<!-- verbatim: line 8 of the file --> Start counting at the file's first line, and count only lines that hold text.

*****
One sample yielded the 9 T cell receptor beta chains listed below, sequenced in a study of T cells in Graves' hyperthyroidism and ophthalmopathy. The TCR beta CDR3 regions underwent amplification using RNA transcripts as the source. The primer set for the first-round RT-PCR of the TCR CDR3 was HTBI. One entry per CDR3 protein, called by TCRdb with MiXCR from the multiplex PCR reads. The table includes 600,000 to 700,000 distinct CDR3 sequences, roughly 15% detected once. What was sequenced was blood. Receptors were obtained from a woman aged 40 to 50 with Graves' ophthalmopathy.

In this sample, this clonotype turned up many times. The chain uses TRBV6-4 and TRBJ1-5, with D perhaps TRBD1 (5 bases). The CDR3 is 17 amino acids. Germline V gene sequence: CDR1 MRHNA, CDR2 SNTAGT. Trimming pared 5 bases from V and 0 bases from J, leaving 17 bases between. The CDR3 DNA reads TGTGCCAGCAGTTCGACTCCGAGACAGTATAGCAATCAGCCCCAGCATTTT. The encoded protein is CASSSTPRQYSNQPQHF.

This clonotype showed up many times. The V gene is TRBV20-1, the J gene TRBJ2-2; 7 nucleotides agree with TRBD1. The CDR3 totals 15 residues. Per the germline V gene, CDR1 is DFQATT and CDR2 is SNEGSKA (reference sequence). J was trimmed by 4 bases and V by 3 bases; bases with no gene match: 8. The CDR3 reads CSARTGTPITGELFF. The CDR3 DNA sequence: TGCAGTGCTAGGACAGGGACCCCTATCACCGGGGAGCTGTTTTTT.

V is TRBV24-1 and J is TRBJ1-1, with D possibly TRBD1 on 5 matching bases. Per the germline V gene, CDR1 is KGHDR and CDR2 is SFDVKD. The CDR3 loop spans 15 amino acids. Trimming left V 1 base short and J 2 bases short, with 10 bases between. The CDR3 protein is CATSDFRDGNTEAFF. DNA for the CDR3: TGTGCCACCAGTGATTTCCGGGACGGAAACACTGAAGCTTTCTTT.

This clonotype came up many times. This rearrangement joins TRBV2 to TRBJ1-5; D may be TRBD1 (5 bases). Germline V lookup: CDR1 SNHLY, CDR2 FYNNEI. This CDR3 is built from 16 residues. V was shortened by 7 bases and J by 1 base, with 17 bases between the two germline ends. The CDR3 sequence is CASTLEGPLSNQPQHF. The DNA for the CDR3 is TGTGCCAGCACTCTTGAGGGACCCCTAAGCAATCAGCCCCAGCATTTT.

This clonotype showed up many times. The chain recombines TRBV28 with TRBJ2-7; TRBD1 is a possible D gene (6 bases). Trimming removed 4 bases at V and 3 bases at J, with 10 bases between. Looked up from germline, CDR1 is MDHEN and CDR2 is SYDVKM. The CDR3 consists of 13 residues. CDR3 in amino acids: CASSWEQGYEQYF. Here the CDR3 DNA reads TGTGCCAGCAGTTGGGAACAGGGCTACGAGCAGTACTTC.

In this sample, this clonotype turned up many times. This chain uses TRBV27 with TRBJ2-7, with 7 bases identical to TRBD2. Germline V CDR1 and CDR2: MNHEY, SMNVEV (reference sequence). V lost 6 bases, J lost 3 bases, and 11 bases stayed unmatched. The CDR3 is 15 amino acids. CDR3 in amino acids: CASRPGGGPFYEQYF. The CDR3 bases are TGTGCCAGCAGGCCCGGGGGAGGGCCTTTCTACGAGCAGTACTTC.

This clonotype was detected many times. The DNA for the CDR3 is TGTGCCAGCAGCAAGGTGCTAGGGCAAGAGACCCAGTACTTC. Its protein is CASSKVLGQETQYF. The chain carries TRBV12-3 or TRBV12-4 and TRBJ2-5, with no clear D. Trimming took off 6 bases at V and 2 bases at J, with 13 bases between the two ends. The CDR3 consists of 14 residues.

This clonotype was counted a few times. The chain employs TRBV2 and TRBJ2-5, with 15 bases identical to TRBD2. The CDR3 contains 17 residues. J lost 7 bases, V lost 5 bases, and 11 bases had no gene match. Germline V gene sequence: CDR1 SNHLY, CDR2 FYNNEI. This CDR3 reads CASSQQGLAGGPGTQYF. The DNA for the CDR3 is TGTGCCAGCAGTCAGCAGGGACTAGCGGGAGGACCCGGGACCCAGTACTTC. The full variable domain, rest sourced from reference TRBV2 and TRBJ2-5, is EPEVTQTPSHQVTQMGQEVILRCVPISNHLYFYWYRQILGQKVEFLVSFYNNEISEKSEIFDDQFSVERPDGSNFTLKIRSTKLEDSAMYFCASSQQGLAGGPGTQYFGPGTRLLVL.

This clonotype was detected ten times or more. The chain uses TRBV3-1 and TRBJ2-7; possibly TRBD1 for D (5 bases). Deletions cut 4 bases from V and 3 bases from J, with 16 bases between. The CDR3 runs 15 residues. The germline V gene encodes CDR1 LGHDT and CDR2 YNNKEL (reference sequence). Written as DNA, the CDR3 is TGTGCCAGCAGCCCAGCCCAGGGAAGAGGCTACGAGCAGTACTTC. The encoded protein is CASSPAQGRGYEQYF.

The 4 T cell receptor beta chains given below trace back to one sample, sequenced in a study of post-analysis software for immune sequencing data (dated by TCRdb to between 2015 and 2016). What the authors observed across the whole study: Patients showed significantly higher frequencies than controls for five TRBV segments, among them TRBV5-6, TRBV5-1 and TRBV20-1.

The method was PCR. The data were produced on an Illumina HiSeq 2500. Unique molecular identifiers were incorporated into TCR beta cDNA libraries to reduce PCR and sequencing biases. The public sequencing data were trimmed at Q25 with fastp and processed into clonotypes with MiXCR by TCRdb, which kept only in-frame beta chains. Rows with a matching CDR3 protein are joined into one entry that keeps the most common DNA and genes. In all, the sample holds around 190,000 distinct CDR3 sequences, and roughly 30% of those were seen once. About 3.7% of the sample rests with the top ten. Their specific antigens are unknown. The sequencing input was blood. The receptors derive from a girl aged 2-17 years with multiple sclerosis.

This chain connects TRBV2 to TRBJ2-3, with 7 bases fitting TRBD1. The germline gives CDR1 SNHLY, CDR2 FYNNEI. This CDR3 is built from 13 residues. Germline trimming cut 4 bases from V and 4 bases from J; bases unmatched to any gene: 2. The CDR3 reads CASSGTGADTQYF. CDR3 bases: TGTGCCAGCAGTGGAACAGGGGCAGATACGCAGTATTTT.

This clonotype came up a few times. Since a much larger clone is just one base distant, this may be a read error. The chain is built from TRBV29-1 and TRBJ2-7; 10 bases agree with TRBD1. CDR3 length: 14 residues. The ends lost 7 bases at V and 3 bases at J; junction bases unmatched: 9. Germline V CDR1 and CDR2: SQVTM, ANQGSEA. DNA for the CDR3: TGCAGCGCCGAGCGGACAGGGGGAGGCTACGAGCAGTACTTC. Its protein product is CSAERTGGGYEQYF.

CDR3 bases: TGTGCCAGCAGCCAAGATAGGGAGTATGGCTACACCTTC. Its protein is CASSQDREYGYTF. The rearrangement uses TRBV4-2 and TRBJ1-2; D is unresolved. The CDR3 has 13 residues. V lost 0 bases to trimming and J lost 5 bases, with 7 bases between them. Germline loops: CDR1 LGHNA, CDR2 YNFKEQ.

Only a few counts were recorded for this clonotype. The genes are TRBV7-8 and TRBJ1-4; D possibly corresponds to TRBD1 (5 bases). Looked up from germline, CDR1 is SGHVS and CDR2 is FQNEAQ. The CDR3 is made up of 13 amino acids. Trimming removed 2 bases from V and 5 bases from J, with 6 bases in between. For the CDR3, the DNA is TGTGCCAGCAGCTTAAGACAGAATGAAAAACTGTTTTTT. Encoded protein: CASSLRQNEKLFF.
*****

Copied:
This clonotype was detected many times. The DNA for the CDR3 is TGTGCCAGCAGCAAGGTGCTAGGGCAAGAGACCCAGTACTTC. Its protein is CASSKVLGQETQYF. The chain carries TRBV12-3 or TRBV12-4 and TRBJ2-5, with no clear D. Trimming took off 6 bases at V and 2 bases at J, with 13 bases between the two ends. The CDR3 consists of 14 residues.